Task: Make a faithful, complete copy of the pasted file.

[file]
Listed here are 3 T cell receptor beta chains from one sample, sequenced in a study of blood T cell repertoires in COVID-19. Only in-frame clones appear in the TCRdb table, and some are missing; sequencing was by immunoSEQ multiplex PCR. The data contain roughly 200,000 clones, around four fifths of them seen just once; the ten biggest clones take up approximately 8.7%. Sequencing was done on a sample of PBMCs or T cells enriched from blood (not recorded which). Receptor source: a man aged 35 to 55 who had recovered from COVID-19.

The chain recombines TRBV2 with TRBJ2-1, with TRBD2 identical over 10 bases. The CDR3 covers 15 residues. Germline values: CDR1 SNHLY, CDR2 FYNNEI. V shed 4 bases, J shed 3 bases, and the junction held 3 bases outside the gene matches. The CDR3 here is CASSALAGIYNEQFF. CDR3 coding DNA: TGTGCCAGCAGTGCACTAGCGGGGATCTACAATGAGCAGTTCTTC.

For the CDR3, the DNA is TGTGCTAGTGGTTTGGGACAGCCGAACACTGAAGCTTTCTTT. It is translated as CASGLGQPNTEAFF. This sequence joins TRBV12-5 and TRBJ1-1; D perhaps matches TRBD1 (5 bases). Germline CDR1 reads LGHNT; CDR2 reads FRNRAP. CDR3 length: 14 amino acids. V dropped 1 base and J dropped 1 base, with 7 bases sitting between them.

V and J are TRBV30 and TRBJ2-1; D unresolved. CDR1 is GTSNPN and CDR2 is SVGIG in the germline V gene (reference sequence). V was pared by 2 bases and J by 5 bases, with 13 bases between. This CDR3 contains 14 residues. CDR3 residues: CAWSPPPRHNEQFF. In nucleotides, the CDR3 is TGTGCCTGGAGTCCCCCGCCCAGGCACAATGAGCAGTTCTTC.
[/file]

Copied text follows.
Listed here are 3 T cell receptor beta chains from one sample, sequenced in a study of blood T cell repertoires in COVID-19. Only in-frame clones appear in the TCRdb table, and some are missing; sequencing was by immunoSEQ multiplex PCR. The data contain roughly 200,000 clones, around four fifths of them seen just once; the ten biggest clones take up approximately 8.7%. Sequencing was done on a sample of PBMCs or T cells enriched from blood (not recorded which). Receptor source: a man aged 35 to 55 who had recovered from COVID-19.

The chain recombines TRBV2 with TRBJ2-1, with TRBD2 identical over 10 bases. The CDR3 covers 15 residues. Germline values: CDR1 SNHLY, CDR2 FYNNEI. V shed 4 bases, J shed 3 bases, and the junction held 3 bases outside the gene matches. The CDR3 here is CASSALAGIYNEQFF. CDR3 coding DNA: TGTGCCAGCAGTGCACTAGCGGGGATCTACAATGAGCAGTTCTTC.

For the CDR3, the DNA is TGTGCTAGTGGTTTGGGACAGCCGAACACTGAAGCTTTCTTT. It is translated as CASGLGQPNTEAFF. This sequence joins TRBV12-5 and TRBJ1-1; D perhaps matches TRBD1 (5 bases). Germline CDR1 reads LGHNT; CDR2 reads FRNRAP. CDR3 length: 14 amino acids. V dropped 1 base and J dropped 1 base, with 7 bases sitting between them.

V and J are TRBV30 and TRBJ2-1; D unresolved. CDR1 is GTSNPN and CDR2 is SVGIG in the germline V gene (reference sequence). V was pared by 2 bases and J by 5 bases, with 13 bases between. This CDR3 contains 14 residues. CDR3 residues: CAWSPPPRHNEQFF. In nucleotides, the CDR3 is TGTGCCTGGAGTCCCCCGCCCAGGCACAATGAGCAGTTCTTC.